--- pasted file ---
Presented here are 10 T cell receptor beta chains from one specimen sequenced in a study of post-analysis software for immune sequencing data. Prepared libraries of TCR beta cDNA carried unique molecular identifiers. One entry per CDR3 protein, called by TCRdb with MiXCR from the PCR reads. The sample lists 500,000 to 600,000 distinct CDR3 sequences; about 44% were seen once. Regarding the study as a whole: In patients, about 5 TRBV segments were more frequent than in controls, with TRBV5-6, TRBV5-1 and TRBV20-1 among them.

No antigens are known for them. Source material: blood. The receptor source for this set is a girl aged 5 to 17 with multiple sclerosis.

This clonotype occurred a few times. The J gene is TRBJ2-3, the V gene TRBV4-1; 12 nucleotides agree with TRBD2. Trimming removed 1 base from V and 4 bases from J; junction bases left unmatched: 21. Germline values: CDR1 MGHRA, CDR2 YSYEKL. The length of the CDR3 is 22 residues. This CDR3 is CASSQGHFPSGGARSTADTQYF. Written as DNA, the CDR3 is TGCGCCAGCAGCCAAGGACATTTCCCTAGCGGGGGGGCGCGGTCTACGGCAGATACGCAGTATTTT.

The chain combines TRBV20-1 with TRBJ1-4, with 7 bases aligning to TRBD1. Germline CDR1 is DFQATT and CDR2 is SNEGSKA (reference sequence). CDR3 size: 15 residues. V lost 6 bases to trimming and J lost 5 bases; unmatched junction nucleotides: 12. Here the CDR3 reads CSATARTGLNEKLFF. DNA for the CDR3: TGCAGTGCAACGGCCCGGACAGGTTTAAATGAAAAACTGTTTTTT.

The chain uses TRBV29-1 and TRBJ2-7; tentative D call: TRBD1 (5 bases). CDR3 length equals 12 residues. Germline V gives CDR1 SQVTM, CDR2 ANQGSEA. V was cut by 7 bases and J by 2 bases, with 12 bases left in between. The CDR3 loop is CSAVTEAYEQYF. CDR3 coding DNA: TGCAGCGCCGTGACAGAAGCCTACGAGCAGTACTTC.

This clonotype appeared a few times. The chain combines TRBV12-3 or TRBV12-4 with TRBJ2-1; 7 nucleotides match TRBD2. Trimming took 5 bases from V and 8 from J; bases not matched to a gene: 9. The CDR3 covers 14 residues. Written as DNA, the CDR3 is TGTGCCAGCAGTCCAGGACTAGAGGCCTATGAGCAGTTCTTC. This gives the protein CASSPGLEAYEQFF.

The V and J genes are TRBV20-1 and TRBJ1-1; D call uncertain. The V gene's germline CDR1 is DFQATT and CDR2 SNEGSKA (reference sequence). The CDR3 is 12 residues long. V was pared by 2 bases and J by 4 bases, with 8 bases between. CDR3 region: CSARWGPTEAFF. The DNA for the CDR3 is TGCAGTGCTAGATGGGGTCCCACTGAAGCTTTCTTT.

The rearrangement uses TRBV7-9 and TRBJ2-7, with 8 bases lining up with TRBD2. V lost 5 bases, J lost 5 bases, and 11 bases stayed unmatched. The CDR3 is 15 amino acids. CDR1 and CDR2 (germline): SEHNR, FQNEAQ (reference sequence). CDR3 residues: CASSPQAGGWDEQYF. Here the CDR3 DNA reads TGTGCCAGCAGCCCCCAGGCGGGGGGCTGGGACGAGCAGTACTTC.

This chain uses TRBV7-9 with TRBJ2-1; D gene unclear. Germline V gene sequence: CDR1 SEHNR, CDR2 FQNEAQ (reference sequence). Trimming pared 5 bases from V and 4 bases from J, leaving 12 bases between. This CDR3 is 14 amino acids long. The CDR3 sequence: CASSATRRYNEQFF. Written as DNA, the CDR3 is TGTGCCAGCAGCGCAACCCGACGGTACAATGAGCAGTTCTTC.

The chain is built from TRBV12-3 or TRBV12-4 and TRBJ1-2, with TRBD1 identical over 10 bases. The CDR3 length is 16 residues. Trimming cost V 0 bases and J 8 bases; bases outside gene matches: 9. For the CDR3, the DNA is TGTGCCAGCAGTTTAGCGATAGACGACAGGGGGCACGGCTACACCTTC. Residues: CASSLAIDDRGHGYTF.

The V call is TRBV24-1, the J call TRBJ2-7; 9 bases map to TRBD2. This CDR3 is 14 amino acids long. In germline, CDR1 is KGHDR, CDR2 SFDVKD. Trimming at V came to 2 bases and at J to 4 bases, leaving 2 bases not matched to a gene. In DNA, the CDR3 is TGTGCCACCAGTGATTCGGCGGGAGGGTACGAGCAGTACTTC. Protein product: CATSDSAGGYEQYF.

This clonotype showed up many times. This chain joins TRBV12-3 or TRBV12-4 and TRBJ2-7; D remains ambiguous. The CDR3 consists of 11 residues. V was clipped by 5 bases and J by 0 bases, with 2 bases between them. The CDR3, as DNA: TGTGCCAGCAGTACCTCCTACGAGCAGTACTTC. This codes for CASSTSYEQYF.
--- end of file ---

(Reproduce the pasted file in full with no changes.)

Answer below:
Presented here are 10 T cell receptor beta chains from one specimen sequenced in a study of post-analysis software for immune sequencing data. Prepared libraries of TCR beta cDNA carried unique molecular identifiers. One entry per CDR3 protein, called by TCRdb with MiXCR from the PCR reads. The sample lists 500,000 to 600,000 distinct CDR3 sequences; about 44% were seen once. Regarding the study as a whole: In patients, about 5 TRBV segments were more frequent than in controls, with TRBV5-6, TRBV5-1 and TRBV20-1 among them.

No antigens are known for them. Source material: blood. The receptor source for this set is a girl aged 5 to 17 with multiple sclerosis.

This clonotype occurred a few times. The J gene is TRBJ2-3, the V gene TRBV4-1; 12 nucleotides agree with TRBD2. Trimming removed 1 base from V and 4 bases from J; junction bases left unmatched: 21. Germline values: CDR1 MGHRA, CDR2 YSYEKL. The length of the CDR3 is 22 residues. This CDR3 is CASSQGHFPSGGARSTADTQYF. Written as DNA, the CDR3 is TGCGCCAGCAGCCAAGGACATTTCCCTAGCGGGGGGGCGCGGTCTACGGCAGATACGCAGTATTTT.

The chain combines TRBV20-1 with TRBJ1-4, with 7 bases aligning to TRBD1. Germline CDR1 is DFQATT and CDR2 is SNEGSKA (reference sequence). CDR3 size: 15 residues. V lost 6 bases to trimming and J lost 5 bases; unmatched junction nucleotides: 12. Here the CDR3 reads CSATARTGLNEKLFF. DNA for the CDR3: TGCAGTGCAACGGCCCGGACAGGTTTAAATGAAAAACTGTTTTTT.

The chain uses TRBV29-1 and TRBJ2-7; tentative D call: TRBD1 (5 bases). CDR3 length equals 12 residues. Germline V gives CDR1 SQVTM, CDR2 ANQGSEA. V was cut by 7 bases and J by 2 bases, with 12 bases left in between. The CDR3 loop is CSAVTEAYEQYF. CDR3 coding DNA: TGCAGCGCCGTGACAGAAGCCTACGAGCAGTACTTC.

This clonotype appeared a few times. The chain combines TRBV12-3 or TRBV12-4 with TRBJ2-1; 7 nucleotides match TRBD2. Trimming took 5 bases from V and 8 from J; bases not matched to a gene: 9. The CDR3 covers 14 residues. Written as DNA, the CDR3 is TGTGCCAGCAGTCCAGGACTAGAGGCCTATGAGCAGTTCTTC. This gives the protein CASSPGLEAYEQFF.

The V and J genes are TRBV20-1 and TRBJ1-1; D call uncertain. The V gene's germline CDR1 is DFQATT and CDR2 SNEGSKA (reference sequence). The CDR3 is 12 residues long. V was pared by 2 bases and J by 4 bases, with 8 bases between. CDR3 region: CSARWGPTEAFF. The DNA for the CDR3 is TGCAGTGCTAGATGGGGTCCCACTGAAGCTTTCTTT.

The rearrangement uses TRBV7-9 and TRBJ2-7, with 8 bases lining up with TRBD2. V lost 5 bases, J lost 5 bases, and 11 bases stayed unmatched. The CDR3 is 15 amino acids. CDR1 and CDR2 (germline): SEHNR, FQNEAQ (reference sequence). CDR3 residues: CASSPQAGGWDEQYF. Here the CDR3 DNA reads TGTGCCAGCAGCCCCCAGGCGGGGGGCTGGGACGAGCAGTACTTC.

This chain uses TRBV7-9 with TRBJ2-1; D gene unclear. Germline V gene sequence: CDR1 SEHNR, CDR2 FQNEAQ (reference sequence). Trimming pared 5 bases from V and 4 bases from J, leaving 12 bases between. This CDR3 is 14 amino acids long. The CDR3 sequence: CASSATRRYNEQFF. Written as DNA, the CDR3 is TGTGCCAGCAGCGCAACCCGACGGTACAATGAGCAGTTCTTC.

The chain is built from TRBV12-3 or TRBV12-4 and TRBJ1-2, with TRBD1 identical over 10 bases. The CDR3 length is 16 residues. Trimming cost V 0 bases and J 8 bases; bases outside gene matches: 9. For the CDR3, the DNA is TGTGCCAGCAGTTTAGCGATAGACGACAGGGGGCACGGCTACACCTTC. Residues: CASSLAIDDRGHGYTF.

The V call is TRBV24-1, the J call TRBJ2-7; 9 bases map to TRBD2. This CDR3 is 14 amino acids long. In germline, CDR1 is KGHDR, CDR2 SFDVKD. Trimming at V came to 2 bases and at J to 4 bases, leaving 2 bases not matched to a gene. In DNA, the CDR3 is TGTGCCACCAGTGATTCGGCGGGAGGGTACGAGCAGTACTTC. Protein product: CATSDSAGGYEQYF.

This clonotype showed up many times. This chain joins TRBV12-3 or TRBV12-4 and TRBJ2-7; D remains ambiguous. The CDR3 consists of 11 residues. V was clipped by 5 bases and J by 0 bases, with 2 bases between them. The CDR3, as DNA: TGTGCCAGCAGTACCTCCTACGAGCAGTACTTC. This codes for CASSTSYEQYF.